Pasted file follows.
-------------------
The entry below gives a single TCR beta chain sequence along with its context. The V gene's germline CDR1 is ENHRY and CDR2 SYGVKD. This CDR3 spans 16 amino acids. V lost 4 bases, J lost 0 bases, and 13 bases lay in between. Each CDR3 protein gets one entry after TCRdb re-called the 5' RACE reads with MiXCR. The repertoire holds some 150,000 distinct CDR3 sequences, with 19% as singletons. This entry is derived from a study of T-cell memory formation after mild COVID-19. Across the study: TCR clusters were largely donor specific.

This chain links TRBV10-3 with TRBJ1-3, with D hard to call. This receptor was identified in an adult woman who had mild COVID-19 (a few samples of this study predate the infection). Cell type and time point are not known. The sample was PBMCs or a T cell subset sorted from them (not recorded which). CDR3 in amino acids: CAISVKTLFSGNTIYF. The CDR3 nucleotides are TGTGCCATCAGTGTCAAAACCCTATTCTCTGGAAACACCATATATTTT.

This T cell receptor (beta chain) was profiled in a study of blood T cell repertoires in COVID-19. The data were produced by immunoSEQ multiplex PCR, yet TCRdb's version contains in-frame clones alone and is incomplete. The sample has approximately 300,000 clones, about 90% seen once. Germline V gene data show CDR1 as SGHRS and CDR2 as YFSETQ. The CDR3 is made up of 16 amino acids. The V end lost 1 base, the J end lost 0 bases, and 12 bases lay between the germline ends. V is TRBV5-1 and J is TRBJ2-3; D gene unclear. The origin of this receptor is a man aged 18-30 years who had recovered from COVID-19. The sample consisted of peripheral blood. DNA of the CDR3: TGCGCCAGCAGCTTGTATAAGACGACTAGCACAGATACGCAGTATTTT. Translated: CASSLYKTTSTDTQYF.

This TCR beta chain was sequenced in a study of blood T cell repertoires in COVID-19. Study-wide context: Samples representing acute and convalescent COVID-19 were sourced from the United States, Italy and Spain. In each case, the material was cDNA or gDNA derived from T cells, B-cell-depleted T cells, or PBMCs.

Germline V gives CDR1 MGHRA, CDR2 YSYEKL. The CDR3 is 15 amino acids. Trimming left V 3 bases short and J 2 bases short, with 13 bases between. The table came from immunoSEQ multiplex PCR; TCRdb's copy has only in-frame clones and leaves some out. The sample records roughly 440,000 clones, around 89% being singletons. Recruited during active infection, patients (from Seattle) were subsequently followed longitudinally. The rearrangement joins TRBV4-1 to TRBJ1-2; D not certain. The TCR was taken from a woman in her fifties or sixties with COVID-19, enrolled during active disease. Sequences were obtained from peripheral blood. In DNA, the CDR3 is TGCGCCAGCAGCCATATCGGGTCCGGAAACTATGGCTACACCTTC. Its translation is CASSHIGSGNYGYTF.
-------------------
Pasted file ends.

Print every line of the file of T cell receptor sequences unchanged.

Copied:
The entry below gives a single TCR beta chain sequence along with its context. The V gene's germline CDR1 is ENHRY and CDR2 SYGVKD. This CDR3 spans 16 amino acids. V lost 4 bases, J lost 0 bases, and 13 bases lay in between. Each CDR3 protein gets one entry after TCRdb re-called the 5' RACE reads with MiXCR. The repertoire holds some 150,000 distinct CDR3 sequences, with 19% as singletons. This entry is derived from a study of T-cell memory formation after mild COVID-19. Across the study: TCR clusters were largely donor specific.

This chain links TRBV10-3 with TRBJ1-3, with D hard to call. This receptor was identified in an adult woman who had mild COVID-19 (a few samples of this study predate the infection). Cell type and time point are not known. The sample was PBMCs or a T cell subset sorted from them (not recorded which). CDR3 in amino acids: CAISVKTLFSGNTIYF. The CDR3 nucleotides are TGTGCCATCAGTGTCAAAACCCTATTCTCTGGAAACACCATATATTTT.

This T cell receptor (beta chain) was profiled in a study of blood T cell repertoires in COVID-19. The data were produced by immunoSEQ multiplex PCR, yet TCRdb's version contains in-frame clones alone and is incomplete. The sample has approximately 300,000 clones, about 90% seen once. Germline V gene data show CDR1 as SGHRS and CDR2 as YFSETQ. The CDR3 is made up of 16 amino acids. The V end lost 1 base, the J end lost 0 bases, and 12 bases lay between the germline ends. V is TRBV5-1 and J is TRBJ2-3; D gene unclear. The origin of this receptor is a man aged 18-30 years who had recovered from COVID-19. The sample consisted of peripheral blood. DNA of the CDR3: TGCGCCAGCAGCTTGTATAAGACGACTAGCACAGATACGCAGTATTTT. Translated: CASSLYKTTSTDTQYF.

This TCR beta chain was sequenced in a study of blood T cell repertoires in COVID-19. Study-wide context: Samples representing acute and convalescent COVID-19 were sourced from the United States, Italy and Spain. In each case, the material was cDNA or gDNA derived from T cells, B-cell-depleted T cells, or PBMCs.

Germline V gives CDR1 MGHRA, CDR2 YSYEKL. The CDR3 is 15 amino acids. Trimming left V 3 bases short and J 2 bases short, with 13 bases between. The table came from immunoSEQ multiplex PCR; TCRdb's copy has only in-frame clones and leaves some out. The sample records roughly 440,000 clones, around 89% being singletons. Recruited during active infection, patients (from Seattle) were subsequently followed longitudinally. The rearrangement joins TRBV4-1 to TRBJ1-2; D not certain. The TCR was taken from a woman in her fifties or sixties with COVID-19, enrolled during active disease. Sequences were obtained from peripheral blood. In DNA, the CDR3 is TGCGCCAGCAGCCATATCGGGTCCGGAAACTATGGCTACACCTTC. Its translation is CASSHIGSGNYGYTF.